In looking for an opportunity to blend where the stats and the film coalesce, I've developed a few important factors for 3-and-D prospects that can statistically illustrate their value in that role.
The stats are, when framed correctly, to be built around what a player's college role was and how that might prepare them to fill it in the NBA. The model doesn't give much caution to players who shoulder a much greater load in the collegiate ranks necessarily, and then have to transform themselves into a role player at the next level.
What measures are we using?
To call out the best 3-and-D indicators, we use
Only four prospects rated out as positives in those three categories in 2020: Devin Vassell, Saddiq Bey, Desmond Bane and Josh Green. Bane's inclusion might even be a bit dicey, as he was the primary initiator in his offense, skewing his usage and assist rates beyond the typical role of a 3-and-D wing.
Before we get to Green, let's dive into the numbers and why we like those three categories as the most indicative.
The first (C&S percentage) is pretty self-serving. How does the player perform in the role he'll be asked to?
The next two are more about squeezing out offensive traits important in role players. They need to be turnover-averse, meaning they create more scoring opportunities than end possessions. A positive assist to turnover tends to illustrate this, and prong number two is a fancy way of saying A:TO. Prong number three shows usage rate in comparison. Usually, players who know they'll fire it once they catch simultaneously jet up their usage rate while lowering their turnover rate (there's no chance for a turnover when you shoot it).
That third prong is needed next to A:TO because it illustrates the type of role the player has in college. If they're more of a creator, the USG:TO metrics will be lower. If they're more of a play finisher, that number can be high.
Green is a modest prospect in most of these measures. His 40.6% catch-and-shoot number barely clears the bar, and his overall turnover rate is fairly high in comparison to others. But Green is the right combination of clearing the bar on the statistical side and showing glimpses of exactly what coaches want on the eye test side. I value the harmony in those two more than an overt blowout in one category when the other doesn't match up.
Let's focus on the defense and use our eye test to try and peg Green for a moment.
The guy is as talented of a lateral athlete as we'll find in this draft. He's a fluid but not ferocious athlete, uses his wingspan well and is great instinctually while guarding the ball. More than anything, he's just reliable at forcing jump shots and cutting off drivers from getting to the rim. In any analytical model, his defensive shot dispersion holds up.
Green fits into a fast-paced offense because he loves to run the floor. He'll play the top defensive assignment, then bust out and punish him through a cross-match by forcing that star to either run with him or give up two in transition.
As for Green's catch-and-shoot upside, his numbers are solid and his form is compact. Green doesn't need to be a movement shooter to be a great threat. Right now, he's not a guy to run off screens or who gets his feet set quickly. His floor spacing prowess comes from standing, on the wings or in the corners, particularly on the left wing.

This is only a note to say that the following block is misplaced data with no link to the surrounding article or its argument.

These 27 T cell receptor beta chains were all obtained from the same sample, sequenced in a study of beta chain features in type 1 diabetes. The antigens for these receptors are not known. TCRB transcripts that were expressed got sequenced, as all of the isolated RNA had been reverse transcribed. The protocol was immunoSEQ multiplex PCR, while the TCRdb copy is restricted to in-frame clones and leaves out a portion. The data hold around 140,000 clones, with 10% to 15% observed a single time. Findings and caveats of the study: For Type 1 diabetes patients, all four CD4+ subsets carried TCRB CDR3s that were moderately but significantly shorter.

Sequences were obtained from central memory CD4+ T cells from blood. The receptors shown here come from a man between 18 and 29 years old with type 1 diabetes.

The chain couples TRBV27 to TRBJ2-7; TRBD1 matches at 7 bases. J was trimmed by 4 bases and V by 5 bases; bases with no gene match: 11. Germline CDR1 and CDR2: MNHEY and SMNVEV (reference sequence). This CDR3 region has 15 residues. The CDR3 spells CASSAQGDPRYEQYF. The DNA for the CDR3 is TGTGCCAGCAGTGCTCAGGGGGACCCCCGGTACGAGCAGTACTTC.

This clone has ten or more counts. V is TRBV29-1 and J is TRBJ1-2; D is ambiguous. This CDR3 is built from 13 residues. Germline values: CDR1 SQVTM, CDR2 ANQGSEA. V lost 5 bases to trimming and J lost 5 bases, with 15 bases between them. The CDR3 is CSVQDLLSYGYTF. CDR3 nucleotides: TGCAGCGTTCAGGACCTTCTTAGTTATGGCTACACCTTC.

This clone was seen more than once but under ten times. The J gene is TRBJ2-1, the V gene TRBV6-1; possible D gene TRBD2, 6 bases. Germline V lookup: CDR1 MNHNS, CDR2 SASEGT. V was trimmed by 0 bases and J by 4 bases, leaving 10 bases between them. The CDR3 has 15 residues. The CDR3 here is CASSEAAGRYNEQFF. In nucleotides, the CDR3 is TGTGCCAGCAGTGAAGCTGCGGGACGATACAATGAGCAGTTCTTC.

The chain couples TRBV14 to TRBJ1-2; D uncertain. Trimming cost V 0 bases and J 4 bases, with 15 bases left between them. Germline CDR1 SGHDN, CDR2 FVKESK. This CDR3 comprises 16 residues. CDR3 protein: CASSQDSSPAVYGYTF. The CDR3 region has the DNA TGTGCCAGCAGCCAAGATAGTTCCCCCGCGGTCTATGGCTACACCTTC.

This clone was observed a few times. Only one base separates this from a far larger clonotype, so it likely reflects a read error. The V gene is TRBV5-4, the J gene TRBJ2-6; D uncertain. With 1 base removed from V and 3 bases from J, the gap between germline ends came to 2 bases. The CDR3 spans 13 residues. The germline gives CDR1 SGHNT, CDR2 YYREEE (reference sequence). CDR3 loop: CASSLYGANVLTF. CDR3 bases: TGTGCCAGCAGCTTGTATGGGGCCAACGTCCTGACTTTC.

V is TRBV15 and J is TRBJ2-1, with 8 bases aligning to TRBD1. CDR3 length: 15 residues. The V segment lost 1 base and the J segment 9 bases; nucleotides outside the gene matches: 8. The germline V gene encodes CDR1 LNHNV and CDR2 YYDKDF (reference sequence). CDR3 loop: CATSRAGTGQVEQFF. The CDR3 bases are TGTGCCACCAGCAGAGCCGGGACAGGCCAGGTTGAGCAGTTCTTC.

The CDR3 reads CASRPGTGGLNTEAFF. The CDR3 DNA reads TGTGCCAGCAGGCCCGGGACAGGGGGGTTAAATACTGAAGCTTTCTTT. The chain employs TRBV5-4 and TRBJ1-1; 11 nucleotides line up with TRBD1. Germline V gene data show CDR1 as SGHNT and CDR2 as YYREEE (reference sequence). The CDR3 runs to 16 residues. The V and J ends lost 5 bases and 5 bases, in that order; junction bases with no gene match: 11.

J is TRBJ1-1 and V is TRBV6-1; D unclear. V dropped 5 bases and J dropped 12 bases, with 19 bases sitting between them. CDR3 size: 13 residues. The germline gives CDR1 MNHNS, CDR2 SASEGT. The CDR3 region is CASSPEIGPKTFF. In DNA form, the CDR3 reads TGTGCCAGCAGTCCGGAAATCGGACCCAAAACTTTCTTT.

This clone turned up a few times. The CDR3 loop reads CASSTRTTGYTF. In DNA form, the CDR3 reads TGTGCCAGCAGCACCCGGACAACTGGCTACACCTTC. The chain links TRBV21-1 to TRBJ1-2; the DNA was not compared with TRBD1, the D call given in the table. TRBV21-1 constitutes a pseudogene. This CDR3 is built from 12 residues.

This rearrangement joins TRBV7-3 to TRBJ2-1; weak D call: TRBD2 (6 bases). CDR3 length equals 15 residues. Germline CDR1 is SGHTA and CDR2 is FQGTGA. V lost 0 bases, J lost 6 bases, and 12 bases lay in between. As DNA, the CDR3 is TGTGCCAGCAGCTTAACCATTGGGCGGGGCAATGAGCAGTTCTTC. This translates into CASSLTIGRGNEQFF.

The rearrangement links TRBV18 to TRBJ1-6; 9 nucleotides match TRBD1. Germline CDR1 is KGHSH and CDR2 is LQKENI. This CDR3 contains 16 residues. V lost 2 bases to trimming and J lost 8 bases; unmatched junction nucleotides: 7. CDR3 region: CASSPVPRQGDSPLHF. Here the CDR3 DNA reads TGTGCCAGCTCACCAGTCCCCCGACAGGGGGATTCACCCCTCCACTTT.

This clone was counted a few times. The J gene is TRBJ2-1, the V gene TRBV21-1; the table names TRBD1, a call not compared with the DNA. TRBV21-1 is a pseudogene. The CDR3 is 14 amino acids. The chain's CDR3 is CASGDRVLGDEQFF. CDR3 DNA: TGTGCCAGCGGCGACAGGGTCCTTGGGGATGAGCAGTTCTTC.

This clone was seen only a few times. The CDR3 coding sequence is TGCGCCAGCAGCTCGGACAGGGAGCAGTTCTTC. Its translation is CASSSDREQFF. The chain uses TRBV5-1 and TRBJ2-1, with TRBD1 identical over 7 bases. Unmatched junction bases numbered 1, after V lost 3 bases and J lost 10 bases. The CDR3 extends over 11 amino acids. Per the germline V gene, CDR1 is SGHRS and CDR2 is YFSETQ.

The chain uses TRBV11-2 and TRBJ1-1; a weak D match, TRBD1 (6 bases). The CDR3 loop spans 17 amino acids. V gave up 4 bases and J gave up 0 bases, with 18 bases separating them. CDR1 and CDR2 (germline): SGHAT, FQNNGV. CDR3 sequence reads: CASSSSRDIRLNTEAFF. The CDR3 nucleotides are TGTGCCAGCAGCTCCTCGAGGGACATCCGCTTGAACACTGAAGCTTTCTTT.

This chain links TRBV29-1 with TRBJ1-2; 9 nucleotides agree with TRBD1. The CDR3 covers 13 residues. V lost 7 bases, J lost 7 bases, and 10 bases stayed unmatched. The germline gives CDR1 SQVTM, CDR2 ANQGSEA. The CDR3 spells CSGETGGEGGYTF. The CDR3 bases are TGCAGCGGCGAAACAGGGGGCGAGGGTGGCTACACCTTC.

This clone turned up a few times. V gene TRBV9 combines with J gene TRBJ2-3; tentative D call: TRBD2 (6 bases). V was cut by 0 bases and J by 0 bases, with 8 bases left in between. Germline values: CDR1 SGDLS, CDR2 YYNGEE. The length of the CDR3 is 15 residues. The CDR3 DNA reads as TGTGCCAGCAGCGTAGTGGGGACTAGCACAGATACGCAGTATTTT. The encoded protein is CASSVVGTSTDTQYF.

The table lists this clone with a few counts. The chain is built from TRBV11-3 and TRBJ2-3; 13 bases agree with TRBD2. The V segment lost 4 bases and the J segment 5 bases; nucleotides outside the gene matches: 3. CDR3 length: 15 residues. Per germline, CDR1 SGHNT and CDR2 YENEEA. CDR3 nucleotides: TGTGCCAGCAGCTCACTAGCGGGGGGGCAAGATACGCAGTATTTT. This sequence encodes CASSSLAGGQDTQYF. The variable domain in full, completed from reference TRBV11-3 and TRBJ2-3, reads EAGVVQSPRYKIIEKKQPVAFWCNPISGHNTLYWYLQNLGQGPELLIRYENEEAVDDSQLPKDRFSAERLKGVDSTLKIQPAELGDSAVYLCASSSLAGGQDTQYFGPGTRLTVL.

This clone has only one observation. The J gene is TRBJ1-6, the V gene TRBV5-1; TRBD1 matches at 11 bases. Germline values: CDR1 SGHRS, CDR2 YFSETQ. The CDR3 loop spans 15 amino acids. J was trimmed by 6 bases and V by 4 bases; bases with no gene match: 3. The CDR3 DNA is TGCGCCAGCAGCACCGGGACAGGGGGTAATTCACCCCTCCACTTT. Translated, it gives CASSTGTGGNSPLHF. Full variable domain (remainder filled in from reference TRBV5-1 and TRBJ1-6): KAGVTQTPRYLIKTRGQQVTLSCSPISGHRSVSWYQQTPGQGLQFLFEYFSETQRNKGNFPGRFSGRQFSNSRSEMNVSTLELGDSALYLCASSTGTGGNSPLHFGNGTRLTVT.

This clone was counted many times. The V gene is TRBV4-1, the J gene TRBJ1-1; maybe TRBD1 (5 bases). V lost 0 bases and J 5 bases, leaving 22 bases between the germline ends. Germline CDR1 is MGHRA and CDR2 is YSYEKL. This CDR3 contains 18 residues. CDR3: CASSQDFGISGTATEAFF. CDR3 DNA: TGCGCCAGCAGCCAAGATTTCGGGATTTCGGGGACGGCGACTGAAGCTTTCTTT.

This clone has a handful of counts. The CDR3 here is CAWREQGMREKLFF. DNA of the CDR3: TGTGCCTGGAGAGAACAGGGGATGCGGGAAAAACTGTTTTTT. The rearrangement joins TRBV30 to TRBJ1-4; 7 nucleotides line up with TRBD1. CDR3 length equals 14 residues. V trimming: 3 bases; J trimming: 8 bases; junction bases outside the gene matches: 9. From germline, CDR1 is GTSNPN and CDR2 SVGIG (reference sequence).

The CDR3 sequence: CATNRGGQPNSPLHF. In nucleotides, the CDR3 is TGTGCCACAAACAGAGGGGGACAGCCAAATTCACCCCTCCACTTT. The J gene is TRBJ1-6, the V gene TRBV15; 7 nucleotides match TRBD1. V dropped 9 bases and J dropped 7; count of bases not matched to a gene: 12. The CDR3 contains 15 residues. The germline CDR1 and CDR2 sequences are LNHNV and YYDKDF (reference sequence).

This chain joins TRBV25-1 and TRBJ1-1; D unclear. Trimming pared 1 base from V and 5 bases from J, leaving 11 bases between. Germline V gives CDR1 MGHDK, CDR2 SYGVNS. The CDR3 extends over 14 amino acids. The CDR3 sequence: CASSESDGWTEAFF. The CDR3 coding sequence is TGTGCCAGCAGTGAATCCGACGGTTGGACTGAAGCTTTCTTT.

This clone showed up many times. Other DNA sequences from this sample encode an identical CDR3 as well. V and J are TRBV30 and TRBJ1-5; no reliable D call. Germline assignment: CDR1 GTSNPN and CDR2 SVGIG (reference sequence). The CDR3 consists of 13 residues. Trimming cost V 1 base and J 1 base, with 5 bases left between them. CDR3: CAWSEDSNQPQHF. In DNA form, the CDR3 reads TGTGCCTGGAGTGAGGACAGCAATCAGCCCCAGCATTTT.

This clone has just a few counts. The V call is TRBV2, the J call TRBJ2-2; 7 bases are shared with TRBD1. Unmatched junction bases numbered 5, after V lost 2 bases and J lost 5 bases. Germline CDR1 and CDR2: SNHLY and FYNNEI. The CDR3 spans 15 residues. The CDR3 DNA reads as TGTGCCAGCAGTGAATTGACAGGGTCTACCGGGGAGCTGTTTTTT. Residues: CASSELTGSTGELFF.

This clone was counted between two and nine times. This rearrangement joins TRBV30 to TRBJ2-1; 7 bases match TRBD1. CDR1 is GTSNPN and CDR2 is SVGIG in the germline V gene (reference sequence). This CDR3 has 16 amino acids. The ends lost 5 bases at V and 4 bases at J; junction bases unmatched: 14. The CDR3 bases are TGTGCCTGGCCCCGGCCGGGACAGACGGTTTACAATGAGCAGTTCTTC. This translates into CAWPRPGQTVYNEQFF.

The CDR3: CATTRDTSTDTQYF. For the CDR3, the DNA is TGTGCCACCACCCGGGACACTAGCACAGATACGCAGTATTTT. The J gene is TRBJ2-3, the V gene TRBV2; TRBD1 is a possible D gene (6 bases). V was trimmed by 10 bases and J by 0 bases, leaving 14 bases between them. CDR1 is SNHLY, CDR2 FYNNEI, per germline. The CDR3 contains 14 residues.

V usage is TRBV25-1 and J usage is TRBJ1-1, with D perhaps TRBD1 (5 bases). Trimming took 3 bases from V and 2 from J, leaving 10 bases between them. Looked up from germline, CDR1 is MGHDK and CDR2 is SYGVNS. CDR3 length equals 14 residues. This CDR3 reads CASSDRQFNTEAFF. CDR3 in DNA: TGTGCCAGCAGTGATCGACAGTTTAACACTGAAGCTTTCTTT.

Of those four aforementioned 3-and-D positive in this draft, Green was the only one who took less than 25 percent of his shots as catch-and-shoot jumpers. There's room for him to continue to improve as his role becomes clarified and simplified at the next level. If his C&S jumper rate can increase while his percentage remains, his overall 3-point numbers will rise from 36 percent at Arizona.
Now for the areas to clean up...
Green is a poor shooter on the move, as the statistics above show. Not very reliable coming off screens, and that is mainly due to how stiff and square his body needs to be in order to launch. His hips have zero lateral mobility when squaring to shoot. The right way for Green to play into his strengths is to be in a spread PNR scheme next to a dynamic point guard. He can slide laterally to get himself open, but anything through the lane or off the bounce spells trouble.
Beyond that, Green's finishing was pretty putrid. He scored only 37.5 percent of the time he was at the rim in the half-court, far below NBA levels. That's exacerbated when you see his wingspan measurements; there's no reason to have someone his size finishing that infrequently.
As a help defender, Green is high-risk, high-reward. He gambles a lot, and when he gets steals, he comes off as an instinctual threat to carve up and disrupt. When he's out of position or he misses on those gambles, he costs his team. Part of playing a 3-and-D role in the NBA is about reliability; you don't want to be noticed often, and with the task you're fulfilling, gambling is more likely to punish you. I'd like to see Green become a little more dialed back on his aggression before throwing him in to guard the opponent's top threat.
Overall Analysis and Draft Projection
With the tools Green has at his young age, I'd be surprised if he falls out of the first round. He's got that prototypical 3-and-D moniker, moves his feet on-ball in a tremendous way and can continue to improve as a finisher. His shooting rates are bound to skyrocket as he settles into a higher volume of catch-and-shoot jumpers in the NBA, as his statistical profile indicates.
I'd consider Green as being someone in that 16-24 range, though fit is going to be heavily important to how he blends in at the next level.
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Adam Spinella is a Division III basketball coach using what he's learned about scouting and skill development and applying it to the NBA Draft